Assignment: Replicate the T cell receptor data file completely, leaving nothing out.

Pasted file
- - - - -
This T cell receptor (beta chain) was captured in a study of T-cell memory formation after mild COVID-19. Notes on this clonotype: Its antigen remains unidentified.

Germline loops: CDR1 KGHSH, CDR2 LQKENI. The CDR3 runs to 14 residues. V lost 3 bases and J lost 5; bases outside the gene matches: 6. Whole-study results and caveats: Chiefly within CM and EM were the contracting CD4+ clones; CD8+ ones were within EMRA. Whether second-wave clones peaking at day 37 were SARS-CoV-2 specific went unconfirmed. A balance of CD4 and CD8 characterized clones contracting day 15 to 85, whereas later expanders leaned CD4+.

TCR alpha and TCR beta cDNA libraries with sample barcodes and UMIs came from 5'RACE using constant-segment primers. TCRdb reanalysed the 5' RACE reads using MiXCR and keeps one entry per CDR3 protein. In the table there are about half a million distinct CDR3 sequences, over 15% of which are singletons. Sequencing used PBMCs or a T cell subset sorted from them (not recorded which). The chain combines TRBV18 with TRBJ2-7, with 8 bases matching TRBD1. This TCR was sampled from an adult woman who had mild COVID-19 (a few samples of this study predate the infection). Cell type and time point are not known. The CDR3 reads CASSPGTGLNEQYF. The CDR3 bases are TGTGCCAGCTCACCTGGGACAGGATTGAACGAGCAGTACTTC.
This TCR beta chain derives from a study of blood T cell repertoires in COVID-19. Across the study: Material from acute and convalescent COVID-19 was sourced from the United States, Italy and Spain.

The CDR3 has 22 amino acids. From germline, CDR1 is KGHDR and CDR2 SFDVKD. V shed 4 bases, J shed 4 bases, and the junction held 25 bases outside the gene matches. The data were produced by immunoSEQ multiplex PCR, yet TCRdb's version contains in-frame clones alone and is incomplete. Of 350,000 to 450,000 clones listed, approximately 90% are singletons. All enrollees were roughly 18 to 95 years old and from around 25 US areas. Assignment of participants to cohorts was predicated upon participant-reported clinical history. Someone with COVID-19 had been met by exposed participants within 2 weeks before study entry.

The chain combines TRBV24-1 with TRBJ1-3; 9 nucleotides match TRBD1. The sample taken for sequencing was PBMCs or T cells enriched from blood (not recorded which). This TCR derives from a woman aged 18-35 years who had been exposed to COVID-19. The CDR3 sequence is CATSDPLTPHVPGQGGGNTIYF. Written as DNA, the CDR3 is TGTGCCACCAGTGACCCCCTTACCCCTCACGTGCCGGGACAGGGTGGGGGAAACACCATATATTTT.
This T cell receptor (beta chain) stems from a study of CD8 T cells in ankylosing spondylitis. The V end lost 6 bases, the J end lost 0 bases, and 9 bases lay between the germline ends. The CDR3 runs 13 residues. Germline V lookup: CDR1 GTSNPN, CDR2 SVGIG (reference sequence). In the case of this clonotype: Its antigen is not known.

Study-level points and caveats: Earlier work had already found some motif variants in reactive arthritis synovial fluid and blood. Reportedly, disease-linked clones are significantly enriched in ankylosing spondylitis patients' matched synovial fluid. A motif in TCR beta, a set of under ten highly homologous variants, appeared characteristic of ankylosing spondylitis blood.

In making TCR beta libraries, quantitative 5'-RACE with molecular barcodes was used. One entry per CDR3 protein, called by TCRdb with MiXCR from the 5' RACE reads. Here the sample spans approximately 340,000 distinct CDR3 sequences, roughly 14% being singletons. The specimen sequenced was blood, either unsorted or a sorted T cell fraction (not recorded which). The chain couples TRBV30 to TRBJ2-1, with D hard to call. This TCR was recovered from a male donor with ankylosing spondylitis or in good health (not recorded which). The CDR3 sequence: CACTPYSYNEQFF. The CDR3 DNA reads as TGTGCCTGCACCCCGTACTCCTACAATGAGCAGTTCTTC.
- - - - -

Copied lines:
This T cell receptor (beta chain) was captured in a study of T-cell memory formation after mild COVID-19. Notes on this clonotype: Its antigen remains unidentified.

Germline loops: CDR1 KGHSH, CDR2 LQKENI. The CDR3 runs to 14 residues. V lost 3 bases and J lost 5; bases outside the gene matches: 6. Whole-study results and caveats: Chiefly within CM and EM were the contracting CD4+ clones; CD8+ ones were within EMRA. Whether second-wave clones peaking at day 37 were SARS-CoV-2 specific went unconfirmed. A balance of CD4 and CD8 characterized clones contracting day 15 to 85, whereas later expanders leaned CD4+.

TCR alpha and TCR beta cDNA libraries with sample barcodes and UMIs came from 5'RACE using constant-segment primers. TCRdb reanalysed the 5' RACE reads using MiXCR and keeps one entry per CDR3 protein. In the table there are about half a million distinct CDR3 sequences, over 15% of which are singletons. Sequencing used PBMCs or a T cell subset sorted from them (not recorded which). The chain combines TRBV18 with TRBJ2-7, with 8 bases matching TRBD1. This TCR was sampled from an adult woman who had mild COVID-19 (a few samples of this study predate the infection). Cell type and time point are not known. The CDR3 reads CASSPGTGLNEQYF. The CDR3 bases are TGTGCCAGCTCACCTGGGACAGGATTGAACGAGCAGTACTTC.
This TCR beta chain derives from a study of blood T cell repertoires in COVID-19. Across the study: Material from acute and convalescent COVID-19 was sourced from the United States, Italy and Spain.

The CDR3 has 22 amino acids. From germline, CDR1 is KGHDR and CDR2 SFDVKD. V shed 4 bases, J shed 4 bases, and the junction held 25 bases outside the gene matches. The data were produced by immunoSEQ multiplex PCR, yet TCRdb's version contains in-frame clones alone and is incomplete. Of 350,000 to 450,000 clones listed, approximately 90% are singletons. All enrollees were roughly 18 to 95 years old and from around 25 US areas. Assignment of participants to cohorts was predicated upon participant-reported clinical history. Someone with COVID-19 had been met by exposed participants within 2 weeks before study entry.

The chain combines TRBV24-1 with TRBJ1-3; 9 nucleotides match TRBD1. The sample taken for sequencing was PBMCs or T cells enriched from blood (not recorded which). This TCR derives from a woman aged 18-35 years who had been exposed to COVID-19. The CDR3 sequence is CATSDPLTPHVPGQGGGNTIYF. Written as DNA, the CDR3 is TGTGCCACCAGTGACCCCCTTACCCCTCACGTGCCGGGACAGGGTGGGGGAAACACCATATATTTT.
This T cell receptor (beta chain) stems from a study of CD8 T cells in ankylosing spondylitis. The V end lost 6 bases, the J end lost 0 bases, and 9 bases lay between the germline ends. The CDR3 runs 13 residues. Germline V lookup: CDR1 GTSNPN, CDR2 SVGIG (reference sequence). In the case of this clonotype: Its antigen is not known.

Study-level points and caveats: Earlier work had already found some motif variants in reactive arthritis synovial fluid and blood. Reportedly, disease-linked clones are significantly enriched in ankylosing spondylitis patients' matched synovial fluid. A motif in TCR beta, a set of under ten highly homologous variants, appeared characteristic of ankylosing spondylitis blood.

In making TCR beta libraries, quantitative 5'-RACE with molecular barcodes was used. One entry per CDR3 protein, called by TCRdb with MiXCR from the 5' RACE reads. Here the sample spans approximately 340,000 distinct CDR3 sequences, roughly 14% being singletons. The specimen sequenced was blood, either unsorted or a sorted T cell fraction (not recorded which). The chain couples TRBV30 to TRBJ2-1, with D hard to call. This TCR was recovered from a male donor with ankylosing spondylitis or in good health (not recorded which). The CDR3 sequence: CACTPYSYNEQFF. The CDR3 DNA reads as TGTGCCTGCACCCCGTACTCCTACAATGAGCAGTTCTTC.